That said, opening up to how diverse the world of animation is can really dilute the value of something you grew up with. I remember when I was a kid that I had this Disney Christmas VHS tape, with Pluto’s Christmas Tree, Donald’s Snow Fight, and “Once Upon A Wintertime” (excerpted from Melody Time). I still like those shorts to this day, but I feel the reason I appreciated them was because it was the only thing around I had to watch. I rarely saw classic Disney shorts on TV, and mostly grew up on both old and new Disney features. I think this limited selection made me appreciate them more than, say, seeing all of the 400+ Disney shorts brought together in chronological order on the Walt Disney Treasures DVD sets. Once you see all of the shorts side by side, especially when compared to shorts from other studios of the time, it really tends to dilute the value of individual shorts in the vast ocean of animation, unless you have specific standards and dogmas established as to what you consider “quality” animation.
Also, I actually used to have a VHS recording of Two Chips and a Miss. I remember it as an amusing cartoon, although I never once thought of it has Disney’s take on Red Hot Riding Hood—the theme similarities are general at best, no more similar than a late 40’s Daffy Duck short is to a typical Donald Duck short.
From Milton Gray: I really enjoyed reading your article, "Innocence Is Bliss?"! I felt that you were giving all of us an insight into your own soul, as well as articulating for many of us how we ourselves feel about maturing as cartoon fans. It can be difficult to put feelings into coherent thoughts, and then express those thoughts in words. It's great when we can find something written by another person that we can point to that articulates our own feelings.
From Kevin Hogan: Thank you, Michael, for your thoughts. I greatly appreciate the time and effort you took in responding thoughtfully. It is rare to given that sort of respect.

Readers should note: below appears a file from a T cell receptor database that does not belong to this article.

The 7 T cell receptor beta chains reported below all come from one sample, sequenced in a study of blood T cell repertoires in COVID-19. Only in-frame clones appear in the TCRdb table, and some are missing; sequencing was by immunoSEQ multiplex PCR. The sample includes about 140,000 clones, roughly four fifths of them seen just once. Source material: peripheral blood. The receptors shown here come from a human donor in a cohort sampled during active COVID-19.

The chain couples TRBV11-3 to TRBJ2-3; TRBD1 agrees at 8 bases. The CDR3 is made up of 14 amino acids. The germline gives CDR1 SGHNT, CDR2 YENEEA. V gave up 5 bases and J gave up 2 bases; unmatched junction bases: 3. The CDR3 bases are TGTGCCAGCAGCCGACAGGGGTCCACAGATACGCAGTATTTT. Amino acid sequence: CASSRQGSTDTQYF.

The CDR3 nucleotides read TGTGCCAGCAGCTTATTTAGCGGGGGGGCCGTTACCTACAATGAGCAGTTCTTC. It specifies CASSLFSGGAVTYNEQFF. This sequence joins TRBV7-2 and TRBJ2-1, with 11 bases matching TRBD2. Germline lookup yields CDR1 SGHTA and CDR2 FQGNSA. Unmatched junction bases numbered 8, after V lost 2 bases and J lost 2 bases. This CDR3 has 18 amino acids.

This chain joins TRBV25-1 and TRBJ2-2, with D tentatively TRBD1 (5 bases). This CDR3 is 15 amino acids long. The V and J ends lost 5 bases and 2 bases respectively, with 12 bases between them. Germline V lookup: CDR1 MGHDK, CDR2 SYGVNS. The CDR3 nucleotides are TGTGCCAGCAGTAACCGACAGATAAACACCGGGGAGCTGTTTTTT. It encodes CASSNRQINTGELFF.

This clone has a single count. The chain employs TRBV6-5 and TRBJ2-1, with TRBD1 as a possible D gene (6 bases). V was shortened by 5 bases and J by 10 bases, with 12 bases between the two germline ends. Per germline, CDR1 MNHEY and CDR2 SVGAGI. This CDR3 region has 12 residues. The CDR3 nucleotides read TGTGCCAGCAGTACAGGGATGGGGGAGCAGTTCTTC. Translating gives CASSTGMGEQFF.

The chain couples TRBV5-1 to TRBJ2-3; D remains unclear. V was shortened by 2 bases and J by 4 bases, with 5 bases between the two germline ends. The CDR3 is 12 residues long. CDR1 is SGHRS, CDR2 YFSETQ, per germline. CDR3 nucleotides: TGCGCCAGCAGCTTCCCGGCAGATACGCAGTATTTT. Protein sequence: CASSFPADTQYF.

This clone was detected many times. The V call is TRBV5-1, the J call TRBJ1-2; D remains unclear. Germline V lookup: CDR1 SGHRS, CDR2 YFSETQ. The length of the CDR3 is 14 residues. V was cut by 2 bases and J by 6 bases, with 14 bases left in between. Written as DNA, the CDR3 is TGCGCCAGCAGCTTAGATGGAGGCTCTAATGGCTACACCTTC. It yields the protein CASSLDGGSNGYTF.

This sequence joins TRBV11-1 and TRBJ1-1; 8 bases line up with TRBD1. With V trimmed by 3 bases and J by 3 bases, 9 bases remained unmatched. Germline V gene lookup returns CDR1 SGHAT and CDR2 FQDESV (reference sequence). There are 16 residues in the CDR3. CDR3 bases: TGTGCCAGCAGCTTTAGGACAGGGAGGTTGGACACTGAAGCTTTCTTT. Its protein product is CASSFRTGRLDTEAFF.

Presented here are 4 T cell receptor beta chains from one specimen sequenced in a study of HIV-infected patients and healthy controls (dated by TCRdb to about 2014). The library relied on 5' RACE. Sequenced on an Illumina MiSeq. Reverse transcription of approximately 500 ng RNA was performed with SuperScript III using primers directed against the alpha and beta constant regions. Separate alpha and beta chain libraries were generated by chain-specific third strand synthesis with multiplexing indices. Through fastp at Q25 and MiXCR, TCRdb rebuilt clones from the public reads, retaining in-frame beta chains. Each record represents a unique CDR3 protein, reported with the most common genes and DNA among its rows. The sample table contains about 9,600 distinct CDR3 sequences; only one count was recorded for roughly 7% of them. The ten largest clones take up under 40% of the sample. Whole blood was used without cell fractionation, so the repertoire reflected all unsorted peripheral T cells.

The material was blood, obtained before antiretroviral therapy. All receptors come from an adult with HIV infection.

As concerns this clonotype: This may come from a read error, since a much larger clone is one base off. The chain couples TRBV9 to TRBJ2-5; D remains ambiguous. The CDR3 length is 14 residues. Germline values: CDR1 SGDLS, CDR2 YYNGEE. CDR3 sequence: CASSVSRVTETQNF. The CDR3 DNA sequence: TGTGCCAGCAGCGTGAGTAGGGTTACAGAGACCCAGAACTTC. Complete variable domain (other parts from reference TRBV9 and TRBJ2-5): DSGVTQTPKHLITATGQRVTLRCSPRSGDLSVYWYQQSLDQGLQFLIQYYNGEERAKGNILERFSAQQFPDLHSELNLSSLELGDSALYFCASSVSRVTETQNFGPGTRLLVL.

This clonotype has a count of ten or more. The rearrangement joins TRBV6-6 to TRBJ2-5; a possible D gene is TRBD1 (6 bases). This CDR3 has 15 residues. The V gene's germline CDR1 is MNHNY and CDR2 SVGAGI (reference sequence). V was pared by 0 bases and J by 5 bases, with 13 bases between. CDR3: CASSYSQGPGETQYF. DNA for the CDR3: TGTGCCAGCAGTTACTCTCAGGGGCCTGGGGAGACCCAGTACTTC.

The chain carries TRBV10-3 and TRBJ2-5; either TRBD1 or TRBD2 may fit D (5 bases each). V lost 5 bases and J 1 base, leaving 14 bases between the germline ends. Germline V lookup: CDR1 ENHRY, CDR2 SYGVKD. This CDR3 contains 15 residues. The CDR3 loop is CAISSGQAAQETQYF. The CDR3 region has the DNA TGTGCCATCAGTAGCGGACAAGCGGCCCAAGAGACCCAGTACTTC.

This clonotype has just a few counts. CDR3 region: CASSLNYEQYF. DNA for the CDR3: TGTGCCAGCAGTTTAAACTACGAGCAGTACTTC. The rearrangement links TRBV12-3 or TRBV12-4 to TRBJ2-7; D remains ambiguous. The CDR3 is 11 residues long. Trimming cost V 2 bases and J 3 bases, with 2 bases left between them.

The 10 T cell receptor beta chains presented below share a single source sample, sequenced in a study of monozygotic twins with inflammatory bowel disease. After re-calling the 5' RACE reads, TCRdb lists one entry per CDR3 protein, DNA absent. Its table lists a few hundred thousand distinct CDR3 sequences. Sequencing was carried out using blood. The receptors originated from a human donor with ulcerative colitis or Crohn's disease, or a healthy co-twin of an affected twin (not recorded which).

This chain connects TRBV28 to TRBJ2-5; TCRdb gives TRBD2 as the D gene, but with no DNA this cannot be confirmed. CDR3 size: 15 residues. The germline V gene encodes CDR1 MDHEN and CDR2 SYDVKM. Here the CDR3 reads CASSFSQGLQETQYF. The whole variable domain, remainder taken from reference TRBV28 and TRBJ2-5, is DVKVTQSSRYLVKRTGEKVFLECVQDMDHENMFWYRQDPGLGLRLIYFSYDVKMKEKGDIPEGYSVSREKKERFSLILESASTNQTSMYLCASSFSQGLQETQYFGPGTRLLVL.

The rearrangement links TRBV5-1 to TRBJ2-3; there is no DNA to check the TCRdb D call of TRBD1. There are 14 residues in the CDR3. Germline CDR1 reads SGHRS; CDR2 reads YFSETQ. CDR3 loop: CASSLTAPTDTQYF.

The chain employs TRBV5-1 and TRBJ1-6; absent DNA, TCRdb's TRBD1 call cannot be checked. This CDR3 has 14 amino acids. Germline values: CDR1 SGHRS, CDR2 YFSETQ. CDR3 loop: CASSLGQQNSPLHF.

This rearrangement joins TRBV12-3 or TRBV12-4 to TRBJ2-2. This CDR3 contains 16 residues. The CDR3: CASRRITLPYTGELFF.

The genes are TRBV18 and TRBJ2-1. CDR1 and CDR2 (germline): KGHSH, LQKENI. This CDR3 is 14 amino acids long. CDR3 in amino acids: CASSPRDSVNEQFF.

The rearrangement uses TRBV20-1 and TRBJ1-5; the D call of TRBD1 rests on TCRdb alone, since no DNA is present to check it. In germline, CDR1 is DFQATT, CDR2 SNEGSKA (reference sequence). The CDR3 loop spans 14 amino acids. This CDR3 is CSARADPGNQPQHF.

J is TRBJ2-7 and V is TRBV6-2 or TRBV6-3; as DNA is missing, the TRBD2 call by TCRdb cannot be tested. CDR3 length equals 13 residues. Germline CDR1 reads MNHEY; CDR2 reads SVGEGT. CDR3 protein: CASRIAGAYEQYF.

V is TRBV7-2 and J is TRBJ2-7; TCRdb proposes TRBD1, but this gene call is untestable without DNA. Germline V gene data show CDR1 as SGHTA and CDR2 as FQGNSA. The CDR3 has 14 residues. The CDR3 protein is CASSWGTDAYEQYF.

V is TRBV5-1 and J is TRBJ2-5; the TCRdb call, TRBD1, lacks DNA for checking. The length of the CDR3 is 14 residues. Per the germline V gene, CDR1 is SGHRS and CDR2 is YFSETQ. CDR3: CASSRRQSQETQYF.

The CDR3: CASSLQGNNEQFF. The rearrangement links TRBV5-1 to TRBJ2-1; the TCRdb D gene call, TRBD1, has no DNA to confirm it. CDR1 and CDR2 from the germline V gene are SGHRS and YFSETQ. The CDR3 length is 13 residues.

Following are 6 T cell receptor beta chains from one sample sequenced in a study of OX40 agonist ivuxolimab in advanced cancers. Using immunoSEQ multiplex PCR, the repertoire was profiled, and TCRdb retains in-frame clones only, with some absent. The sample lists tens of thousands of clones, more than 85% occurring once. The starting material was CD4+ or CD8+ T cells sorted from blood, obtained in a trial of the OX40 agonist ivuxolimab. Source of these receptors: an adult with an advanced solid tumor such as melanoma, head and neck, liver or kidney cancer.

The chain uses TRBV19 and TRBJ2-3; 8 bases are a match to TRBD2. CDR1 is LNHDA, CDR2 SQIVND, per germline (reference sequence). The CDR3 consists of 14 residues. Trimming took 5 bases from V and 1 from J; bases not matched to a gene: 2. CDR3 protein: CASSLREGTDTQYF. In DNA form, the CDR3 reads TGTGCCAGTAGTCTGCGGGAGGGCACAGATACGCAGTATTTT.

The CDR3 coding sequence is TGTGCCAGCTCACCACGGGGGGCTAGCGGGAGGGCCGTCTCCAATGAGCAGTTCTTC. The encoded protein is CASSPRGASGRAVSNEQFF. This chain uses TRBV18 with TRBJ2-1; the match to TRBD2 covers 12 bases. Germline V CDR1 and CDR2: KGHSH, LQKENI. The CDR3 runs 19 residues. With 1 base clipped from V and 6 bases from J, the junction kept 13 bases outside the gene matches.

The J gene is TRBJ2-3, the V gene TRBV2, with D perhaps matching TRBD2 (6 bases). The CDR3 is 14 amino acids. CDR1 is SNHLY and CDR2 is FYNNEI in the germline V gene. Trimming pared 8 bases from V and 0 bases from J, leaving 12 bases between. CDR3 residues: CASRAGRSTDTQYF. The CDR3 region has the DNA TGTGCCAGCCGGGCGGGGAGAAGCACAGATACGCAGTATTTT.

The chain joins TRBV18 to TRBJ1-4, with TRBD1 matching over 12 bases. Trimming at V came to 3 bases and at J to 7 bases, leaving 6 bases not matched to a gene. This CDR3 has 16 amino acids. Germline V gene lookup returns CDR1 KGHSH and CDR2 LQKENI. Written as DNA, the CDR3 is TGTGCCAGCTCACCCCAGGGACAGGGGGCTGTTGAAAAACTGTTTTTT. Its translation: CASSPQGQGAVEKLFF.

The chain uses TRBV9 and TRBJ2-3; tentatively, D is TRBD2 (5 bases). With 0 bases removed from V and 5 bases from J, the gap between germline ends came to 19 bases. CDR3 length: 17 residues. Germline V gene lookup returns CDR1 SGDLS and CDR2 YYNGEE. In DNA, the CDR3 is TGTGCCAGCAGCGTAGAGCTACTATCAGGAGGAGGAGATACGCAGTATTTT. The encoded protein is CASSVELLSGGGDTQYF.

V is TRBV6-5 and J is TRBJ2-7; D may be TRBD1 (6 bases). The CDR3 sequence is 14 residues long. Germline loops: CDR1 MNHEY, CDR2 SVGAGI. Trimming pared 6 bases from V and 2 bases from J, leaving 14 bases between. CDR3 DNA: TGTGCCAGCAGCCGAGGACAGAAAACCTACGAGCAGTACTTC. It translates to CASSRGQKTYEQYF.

No, I am not one of those people who believes “that the only valid response to a cartoon is the response they felt when they first watched it as a child.” I am often accused of trying to give validation to a cartoon as a serious form of art (“Isn’t that just for kids”- sigh- Guilty as charged). I feel that cartoons should be given the same respect and critical thought that live action films receive (… I’m preaching to the choir…)
I am genuinely glad to hear that you are able to find the balance between growing your mature tastes and still finding joy/ entertainment in the films. Maybe there is hope for me yet! I’d like to see more of that joy in your writing (stop short of being Leonard Maltin, though).
I do, however, feel that a voice should be given to those “people whose dietary habits are locked into those of a ten-year-old”. I may not be one of them, but I must admit that I am at times somewhat envious of their take. A friend of mine (a casual, yet still passionate cartoon fan) read your comments on my post today, and he told me that although he does not really know what we are talking about he still enjoys that cartoon (Two Chips and a Miss).
Is my friend a “locked-in 10 year old” or is he responding to the films the way the filmmaker intended? Who cares about "Red Hot” or “Friz Freleng”? The cartoon isn’t genius, but it has a cute little premise. I’m sure that Jack Hannah (I believe the director…) was trying to make an entertaining film, and was not checking himself or his staff for originality. The cartoon is a lot like the recent Pixar films—somewhat shallow, derivative, lacking in inventiveness. But if you are not a serious researcher/ film student, you don’t care. And I feel that while such a view is somewhat simple and uneducated, it still has weight and meaning. If a work of art is good, you should not feel obligated to find out if something else is better.